At first light, a while before the sun actually saturates the landscape with direct energy, I awaken. This is generally the case when I’m out in the wilds camping. Usually a solo traveler over the years, there is nothing to keep me up much past sundown each day, so I am in the sack early by conventional standards. I don’t need a lantern. I often take a late evening walk in the waning light, sometimes hiking to the top of a nearby hill to observe the vistas of a beautiful day coming to a close. It’s a great way to wrap up another wilderness experience.

It’s easy to awaken prior to sunrise when one goes to bed so early. And on wilderness time, a generous ten hours of sleep are effortlessly attainable without the stress of wondering when an alarm clock will chime. Thus, one of the most magnificent times of day is mine to behold each crack of dawn. I love mornings in the backcountry. It’s quiet, except for the mysterious sounds of nature, and the increasing light slowly brings forth new perspective that was not available last night. How can one not have optimistic thoughts as the dawn slowly spreads its magic?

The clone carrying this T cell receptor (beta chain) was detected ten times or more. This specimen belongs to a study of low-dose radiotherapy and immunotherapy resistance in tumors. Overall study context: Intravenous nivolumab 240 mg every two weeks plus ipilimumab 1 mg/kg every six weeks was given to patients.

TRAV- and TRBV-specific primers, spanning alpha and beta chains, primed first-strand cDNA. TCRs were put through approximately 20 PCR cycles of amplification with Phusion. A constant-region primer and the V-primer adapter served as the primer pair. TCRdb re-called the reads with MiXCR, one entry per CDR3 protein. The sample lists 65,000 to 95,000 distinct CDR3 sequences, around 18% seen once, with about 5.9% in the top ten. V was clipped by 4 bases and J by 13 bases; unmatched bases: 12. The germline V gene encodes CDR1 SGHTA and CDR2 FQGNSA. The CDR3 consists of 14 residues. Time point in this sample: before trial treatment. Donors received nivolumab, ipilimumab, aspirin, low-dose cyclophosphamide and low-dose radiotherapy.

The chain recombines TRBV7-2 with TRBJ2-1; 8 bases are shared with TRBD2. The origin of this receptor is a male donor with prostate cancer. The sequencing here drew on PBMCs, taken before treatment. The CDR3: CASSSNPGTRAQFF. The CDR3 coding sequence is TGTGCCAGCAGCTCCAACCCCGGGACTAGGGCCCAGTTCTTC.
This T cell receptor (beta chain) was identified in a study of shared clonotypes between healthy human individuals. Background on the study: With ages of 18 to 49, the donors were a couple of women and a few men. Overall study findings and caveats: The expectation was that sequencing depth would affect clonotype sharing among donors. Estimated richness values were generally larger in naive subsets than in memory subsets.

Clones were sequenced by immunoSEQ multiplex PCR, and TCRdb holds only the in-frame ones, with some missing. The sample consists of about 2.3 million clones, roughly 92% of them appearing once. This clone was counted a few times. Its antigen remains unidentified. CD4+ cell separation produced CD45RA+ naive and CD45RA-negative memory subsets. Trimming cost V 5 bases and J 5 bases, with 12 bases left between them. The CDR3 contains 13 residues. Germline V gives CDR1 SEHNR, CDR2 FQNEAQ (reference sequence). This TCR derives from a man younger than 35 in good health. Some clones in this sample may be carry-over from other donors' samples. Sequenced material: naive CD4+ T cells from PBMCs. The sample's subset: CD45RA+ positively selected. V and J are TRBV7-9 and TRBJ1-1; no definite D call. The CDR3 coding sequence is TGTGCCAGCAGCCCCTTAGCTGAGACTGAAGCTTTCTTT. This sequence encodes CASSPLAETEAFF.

I don’t feel at all rushed this Monday. Sure, I have 53 miles separating me from my next camp, but they are all downhill, over two-thousand vertical feet down! My mind tells me that it should be a leisurely ride. In a national park, you cannot just camp where it suits your fancy. They have very strict rules about where tents can be pitched. This is no big deal in a car or truck, as the enormous distances of Death Valley National Park are shortened by high speed petroleum-based travel. But on a tricycle, the world is different.

Legally, my next camping option is relatively far away via trike. Between here and there, trees are nonexistent, and shade is a scant luxury. The land is wide, open, and essentially flat much of the way. After leaving Mesquite Springs, bathrooms are a thing of the past until I reach the junction of Scotty’s Castle road and the Beatty, Nevada road. A block outhouse exists for motorists. It provides a parking area, eating tables, and a little shade behind the toilet structure. Obviously, I’ll need to offload prior to that. Good thing a car comes only once in a rare while this far out.

Right away the riding is a snap today. I’m going downhill from the get go! Can’t argue with that. At this rate, these fifty miles will be achieved by lunchtime. If that happens, it will be the first day on this trip, and will set a personal record for me. We’ll see what develops.